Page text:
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This section looks at ontologies today, including some of the tools that are available, some issues concerning ontologies, and the emerging Semantic Web ontology languages.
Ontology development tools are now entering the market. Most of the tools until recently were research tools, such as Ontolingua/Chimaera (McGuinness et al., 2000) and Protégé (Noy et al., 2000). Both of these tools use frame-based knowledge representation languages developed for artificial intelligence, such as the Open Knowledge Base Connectivity (OKBC) language (Chaudhri et al., 1998). Two exceptions are Cyc (Lenat and Guha, 1990, 1991), which has been a commercial product for a number of years, and OntologyWorks's tool suite; both use a first-order logic (FOL) based language, with OntologyWorks using KIF/CL (which has second-order logic extensions).
Also, the Cyc upper ontology itself is freely available. What's an upper ontology? It's an ontology (or more appropriately, a set of integrated ontologies) that tries to characterize very basic commonsense knowledge notions that humans know so well we typically don't know we know them: that is, distinctions between kinds of objects in the world, events and processes, how parts constitute a whole and what that means, and general notions of time and space.
Other newer tools for creating ontologies include the commercially available OntoEdit (http://ontoserver.aifb.uni-karlsruhe.de/ontoedit/) and the research tool OilEd (http://img.cs.man.ac.uk/oil/). Both of these tools use knowledge representation languages which are being developed as standards under the W3C (http://www.w3.org/) to support the Semantic Web. Other, more generic tools that can help build an infrastructure for ontologies include both Java and Common Lisp (e.g., Allegro Common Lisp). See our Web site at http://www.wiley.com/compbooks/daconta for additional pointers to tools.
Levels of Ontologies: Revisited
Earlier in this chapter, we looked at levels of knowledge representation. In this section we look at levels briefly again, but this time with respect to the kinds of knowledge represented at different levels within the overall content level (what we had called the ontology concept and instance levels previously). This is the level of ontologies.
Ontologies really exist at three general levels: top level, middle level, and lower domain level. At the top level, the ontological information represented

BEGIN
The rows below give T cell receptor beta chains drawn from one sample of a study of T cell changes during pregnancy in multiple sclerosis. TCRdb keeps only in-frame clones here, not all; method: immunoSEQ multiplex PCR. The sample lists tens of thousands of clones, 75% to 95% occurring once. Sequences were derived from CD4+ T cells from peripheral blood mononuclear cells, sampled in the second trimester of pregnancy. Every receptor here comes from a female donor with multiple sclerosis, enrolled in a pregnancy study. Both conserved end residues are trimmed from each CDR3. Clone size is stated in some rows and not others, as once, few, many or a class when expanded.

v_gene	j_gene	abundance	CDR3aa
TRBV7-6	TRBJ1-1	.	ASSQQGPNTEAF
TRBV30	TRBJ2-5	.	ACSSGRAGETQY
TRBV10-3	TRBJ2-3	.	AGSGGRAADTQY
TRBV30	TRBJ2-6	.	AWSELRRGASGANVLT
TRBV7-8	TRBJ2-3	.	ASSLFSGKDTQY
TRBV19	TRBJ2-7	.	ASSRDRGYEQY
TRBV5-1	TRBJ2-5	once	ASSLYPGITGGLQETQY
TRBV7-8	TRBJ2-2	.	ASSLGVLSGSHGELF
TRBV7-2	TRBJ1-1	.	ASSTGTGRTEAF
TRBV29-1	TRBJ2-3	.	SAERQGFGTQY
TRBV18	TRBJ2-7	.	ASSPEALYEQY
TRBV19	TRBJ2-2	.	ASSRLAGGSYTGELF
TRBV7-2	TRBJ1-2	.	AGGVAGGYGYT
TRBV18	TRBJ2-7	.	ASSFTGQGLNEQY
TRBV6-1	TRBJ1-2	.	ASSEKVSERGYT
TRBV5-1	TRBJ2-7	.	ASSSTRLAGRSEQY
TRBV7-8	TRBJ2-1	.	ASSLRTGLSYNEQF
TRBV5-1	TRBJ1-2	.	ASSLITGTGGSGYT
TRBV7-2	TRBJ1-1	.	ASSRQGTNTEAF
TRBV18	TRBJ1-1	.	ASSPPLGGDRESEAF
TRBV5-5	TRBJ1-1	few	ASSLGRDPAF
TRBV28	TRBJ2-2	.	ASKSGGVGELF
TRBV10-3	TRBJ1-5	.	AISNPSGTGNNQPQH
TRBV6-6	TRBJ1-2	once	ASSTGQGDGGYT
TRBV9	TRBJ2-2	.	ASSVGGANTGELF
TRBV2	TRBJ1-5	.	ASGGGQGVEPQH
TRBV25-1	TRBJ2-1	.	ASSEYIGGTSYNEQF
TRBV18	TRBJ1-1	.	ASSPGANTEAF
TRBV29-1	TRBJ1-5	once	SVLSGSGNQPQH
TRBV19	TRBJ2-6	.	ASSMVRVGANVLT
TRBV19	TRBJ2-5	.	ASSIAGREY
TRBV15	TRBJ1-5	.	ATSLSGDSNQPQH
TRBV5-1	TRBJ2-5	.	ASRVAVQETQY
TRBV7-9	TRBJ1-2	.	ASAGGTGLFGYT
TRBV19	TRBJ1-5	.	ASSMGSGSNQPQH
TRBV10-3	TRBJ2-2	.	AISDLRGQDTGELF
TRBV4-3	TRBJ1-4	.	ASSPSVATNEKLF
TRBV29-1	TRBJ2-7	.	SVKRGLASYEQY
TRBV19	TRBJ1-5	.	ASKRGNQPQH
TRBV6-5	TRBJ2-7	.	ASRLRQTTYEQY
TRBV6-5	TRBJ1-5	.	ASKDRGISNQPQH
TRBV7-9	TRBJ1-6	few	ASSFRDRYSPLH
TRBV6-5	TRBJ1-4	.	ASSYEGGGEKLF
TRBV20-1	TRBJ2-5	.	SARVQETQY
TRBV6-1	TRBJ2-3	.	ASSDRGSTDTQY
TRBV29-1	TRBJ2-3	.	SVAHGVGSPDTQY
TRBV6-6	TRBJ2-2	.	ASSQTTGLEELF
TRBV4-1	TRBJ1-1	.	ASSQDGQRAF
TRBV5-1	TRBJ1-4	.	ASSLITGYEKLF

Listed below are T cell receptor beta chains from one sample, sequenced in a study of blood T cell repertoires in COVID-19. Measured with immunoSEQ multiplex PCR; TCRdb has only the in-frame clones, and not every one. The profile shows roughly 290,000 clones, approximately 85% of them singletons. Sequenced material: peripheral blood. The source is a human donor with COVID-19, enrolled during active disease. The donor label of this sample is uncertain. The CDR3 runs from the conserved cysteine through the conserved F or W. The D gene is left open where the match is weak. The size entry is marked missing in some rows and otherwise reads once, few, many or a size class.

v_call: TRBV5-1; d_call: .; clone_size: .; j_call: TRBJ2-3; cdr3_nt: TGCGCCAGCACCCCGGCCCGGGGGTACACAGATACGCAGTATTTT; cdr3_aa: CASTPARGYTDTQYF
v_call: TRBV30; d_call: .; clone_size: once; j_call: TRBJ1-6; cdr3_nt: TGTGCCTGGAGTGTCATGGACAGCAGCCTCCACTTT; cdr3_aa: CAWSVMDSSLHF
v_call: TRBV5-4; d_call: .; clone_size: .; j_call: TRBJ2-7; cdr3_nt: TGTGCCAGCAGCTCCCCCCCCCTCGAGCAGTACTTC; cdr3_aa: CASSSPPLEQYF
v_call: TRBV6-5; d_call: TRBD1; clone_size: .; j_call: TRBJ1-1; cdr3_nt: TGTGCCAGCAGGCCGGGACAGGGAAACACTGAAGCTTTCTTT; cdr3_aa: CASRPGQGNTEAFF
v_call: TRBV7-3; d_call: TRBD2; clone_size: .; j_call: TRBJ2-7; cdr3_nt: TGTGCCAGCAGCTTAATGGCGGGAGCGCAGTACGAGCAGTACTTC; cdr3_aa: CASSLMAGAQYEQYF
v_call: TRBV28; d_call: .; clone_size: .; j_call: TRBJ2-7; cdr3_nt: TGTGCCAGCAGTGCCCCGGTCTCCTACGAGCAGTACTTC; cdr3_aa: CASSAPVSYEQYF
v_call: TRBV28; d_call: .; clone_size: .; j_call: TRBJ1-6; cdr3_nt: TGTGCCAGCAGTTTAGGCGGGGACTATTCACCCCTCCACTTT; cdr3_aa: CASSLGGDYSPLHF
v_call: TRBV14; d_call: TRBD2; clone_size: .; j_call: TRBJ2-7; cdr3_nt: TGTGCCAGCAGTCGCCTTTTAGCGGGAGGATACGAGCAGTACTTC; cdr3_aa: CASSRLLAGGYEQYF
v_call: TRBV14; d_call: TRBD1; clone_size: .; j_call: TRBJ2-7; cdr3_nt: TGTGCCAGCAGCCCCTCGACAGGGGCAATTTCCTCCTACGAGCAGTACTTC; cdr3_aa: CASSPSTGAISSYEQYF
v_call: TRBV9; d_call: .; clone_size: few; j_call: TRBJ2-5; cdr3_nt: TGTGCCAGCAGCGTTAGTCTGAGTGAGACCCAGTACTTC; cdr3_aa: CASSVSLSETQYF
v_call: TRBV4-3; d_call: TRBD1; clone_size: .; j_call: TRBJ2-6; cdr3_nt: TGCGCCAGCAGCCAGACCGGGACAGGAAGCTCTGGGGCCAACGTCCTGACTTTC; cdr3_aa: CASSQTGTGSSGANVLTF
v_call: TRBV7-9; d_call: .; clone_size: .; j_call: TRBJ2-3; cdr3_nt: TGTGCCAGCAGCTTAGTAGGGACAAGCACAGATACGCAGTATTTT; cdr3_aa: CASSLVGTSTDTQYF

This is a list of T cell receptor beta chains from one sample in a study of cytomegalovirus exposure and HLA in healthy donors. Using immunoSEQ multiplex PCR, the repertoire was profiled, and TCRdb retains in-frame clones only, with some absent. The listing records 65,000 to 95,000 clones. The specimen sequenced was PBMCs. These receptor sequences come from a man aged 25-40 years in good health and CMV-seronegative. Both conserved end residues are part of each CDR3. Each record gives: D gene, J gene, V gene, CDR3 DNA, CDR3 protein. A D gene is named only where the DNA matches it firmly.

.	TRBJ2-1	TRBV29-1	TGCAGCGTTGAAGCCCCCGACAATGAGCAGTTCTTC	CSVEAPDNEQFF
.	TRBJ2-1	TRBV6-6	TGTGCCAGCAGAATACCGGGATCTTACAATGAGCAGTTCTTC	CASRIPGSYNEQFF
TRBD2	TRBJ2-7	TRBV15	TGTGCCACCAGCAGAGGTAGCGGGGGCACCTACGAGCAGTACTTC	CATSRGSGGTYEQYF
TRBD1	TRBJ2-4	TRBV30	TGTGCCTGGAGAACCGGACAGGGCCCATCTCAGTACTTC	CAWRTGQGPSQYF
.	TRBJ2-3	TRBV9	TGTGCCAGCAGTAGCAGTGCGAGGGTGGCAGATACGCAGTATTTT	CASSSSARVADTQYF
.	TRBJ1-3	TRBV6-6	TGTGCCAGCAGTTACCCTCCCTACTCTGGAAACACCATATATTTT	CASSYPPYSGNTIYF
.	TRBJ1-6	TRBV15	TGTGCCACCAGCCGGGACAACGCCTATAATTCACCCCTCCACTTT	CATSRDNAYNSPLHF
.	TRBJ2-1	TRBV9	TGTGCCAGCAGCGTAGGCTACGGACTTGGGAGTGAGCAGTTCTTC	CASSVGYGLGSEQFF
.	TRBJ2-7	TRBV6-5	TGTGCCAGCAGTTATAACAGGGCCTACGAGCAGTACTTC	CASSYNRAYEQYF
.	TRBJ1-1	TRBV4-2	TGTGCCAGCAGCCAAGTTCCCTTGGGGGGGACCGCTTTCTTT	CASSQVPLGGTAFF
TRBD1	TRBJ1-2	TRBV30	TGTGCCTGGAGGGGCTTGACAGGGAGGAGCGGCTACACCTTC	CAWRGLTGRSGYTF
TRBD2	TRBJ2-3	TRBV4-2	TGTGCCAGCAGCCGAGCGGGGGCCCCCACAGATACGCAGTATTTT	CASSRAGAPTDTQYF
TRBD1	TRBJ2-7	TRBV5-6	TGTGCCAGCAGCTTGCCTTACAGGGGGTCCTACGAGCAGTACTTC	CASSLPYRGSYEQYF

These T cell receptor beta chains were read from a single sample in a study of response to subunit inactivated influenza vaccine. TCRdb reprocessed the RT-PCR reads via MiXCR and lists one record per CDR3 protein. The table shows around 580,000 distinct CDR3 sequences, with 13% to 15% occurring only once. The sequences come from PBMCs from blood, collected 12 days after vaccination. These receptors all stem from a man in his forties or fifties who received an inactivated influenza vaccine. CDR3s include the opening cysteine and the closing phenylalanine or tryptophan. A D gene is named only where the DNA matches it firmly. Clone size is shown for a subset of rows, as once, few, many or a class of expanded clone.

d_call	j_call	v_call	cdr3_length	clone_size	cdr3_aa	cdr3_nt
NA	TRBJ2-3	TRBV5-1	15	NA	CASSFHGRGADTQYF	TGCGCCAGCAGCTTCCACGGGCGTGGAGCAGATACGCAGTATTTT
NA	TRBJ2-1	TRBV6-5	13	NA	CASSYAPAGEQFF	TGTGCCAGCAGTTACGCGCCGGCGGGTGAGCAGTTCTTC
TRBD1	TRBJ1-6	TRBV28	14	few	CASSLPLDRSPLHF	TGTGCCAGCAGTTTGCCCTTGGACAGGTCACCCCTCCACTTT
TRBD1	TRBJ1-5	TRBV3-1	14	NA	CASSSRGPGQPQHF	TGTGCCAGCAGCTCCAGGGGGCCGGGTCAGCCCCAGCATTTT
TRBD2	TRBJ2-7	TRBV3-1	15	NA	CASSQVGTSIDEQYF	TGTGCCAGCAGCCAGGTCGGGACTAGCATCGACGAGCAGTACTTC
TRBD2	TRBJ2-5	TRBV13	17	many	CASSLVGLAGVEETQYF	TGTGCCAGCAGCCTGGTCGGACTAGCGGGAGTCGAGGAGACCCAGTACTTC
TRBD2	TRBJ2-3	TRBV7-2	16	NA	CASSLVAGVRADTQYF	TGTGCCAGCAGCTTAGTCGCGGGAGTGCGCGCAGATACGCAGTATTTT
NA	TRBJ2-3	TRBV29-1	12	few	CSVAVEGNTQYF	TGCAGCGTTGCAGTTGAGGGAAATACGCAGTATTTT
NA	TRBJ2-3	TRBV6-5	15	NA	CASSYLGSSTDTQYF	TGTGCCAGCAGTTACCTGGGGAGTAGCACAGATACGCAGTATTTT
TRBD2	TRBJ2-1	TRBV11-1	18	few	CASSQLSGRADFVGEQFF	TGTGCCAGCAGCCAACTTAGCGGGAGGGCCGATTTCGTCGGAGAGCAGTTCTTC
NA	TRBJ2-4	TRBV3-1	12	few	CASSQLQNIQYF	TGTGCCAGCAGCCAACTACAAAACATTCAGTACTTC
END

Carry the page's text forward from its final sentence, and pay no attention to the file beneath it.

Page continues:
concerns primary semantic distinctions that apply to every ontology under the sun: These concern primary distinctions between tangible and intangible objects (objects that can be touched or held and those that cannot; sometimes this distinction is called that between abstract and concrete objects), the semantics of parthood (i.e., what constitutes a part and what is the nature of those relations between parts and wholes; in many cases, there are multiple notions of parthood, some transitive, some not, some with other properties that need to be specified in an ontology and then inherited downward into the medium and lower domain levels of ontology representation.
In Figure 8.11, the three general levels of ontologies are depicted. At the top is the upper ontology. This represents the common generic information that spans all ontologies. In the middle is the middle ontology. This level represents knowledge that spans domains and may not be as general at the knowledge of the upper level. Finally, the lower levels represent ontologies at the domain or subdomain level. This is typically knowledge about more or less specific subject areas. In the figure, we point out the probable electronic commerce areas of interest, though we caution: In general, electronic commerce will be interested in all the ontology levels and areas, simply because commerce involves nearly everything.
Although we do not have space here to present ontology methodologies and the ways the different levels of ontologies are designed and developed by ontological engineers, we assure you that there are such methodologies and that in fact distinct methodologies and knowledge are required for each level.
But Also This!
E-commerce Area of Interest Mostly This
Figure 8.11 Ontology levels.
In general, ontologists and semanticists can address the upper and to some extent the middle ontology levels, but domain experts have to address the domain and lower levels, since only they know the specific knowledge about their domains. They can be guided by ontologists for semantic modeling issues, and in fact, must be guided by them. But the knowledge is theirs alone, and this knowledge must be provided to ontologists to represent their domains accurately.
Emerging Semantic Web Ontology Languages
This section introduces the emerging Semantic Web languages for representing ontologies. These languages include the Resource Description Framework (RDF) and RDF Schema (when referring to both, typically the abbreviation RDF/S or RDF(S) is used); Defense Advanced Research Projects Agency (DARPA) Agent Markup Language (DAML) + Ontology Inference Layer (OIL), usually abbreviated DAML+OIL; and the Web Ontology Language (OWL). Chapter 5 provided an introduction to RDF and RDFS, so we will not focus on RDF/S here.20 Instead, we will talk primarily about DAML+OIL and OWL, both of which are the most semantically expressive languages for defining ontologies for the Semantic Web, with emphasis on OWL in particular, because it builds on and is intended to supersede DAML+OIL.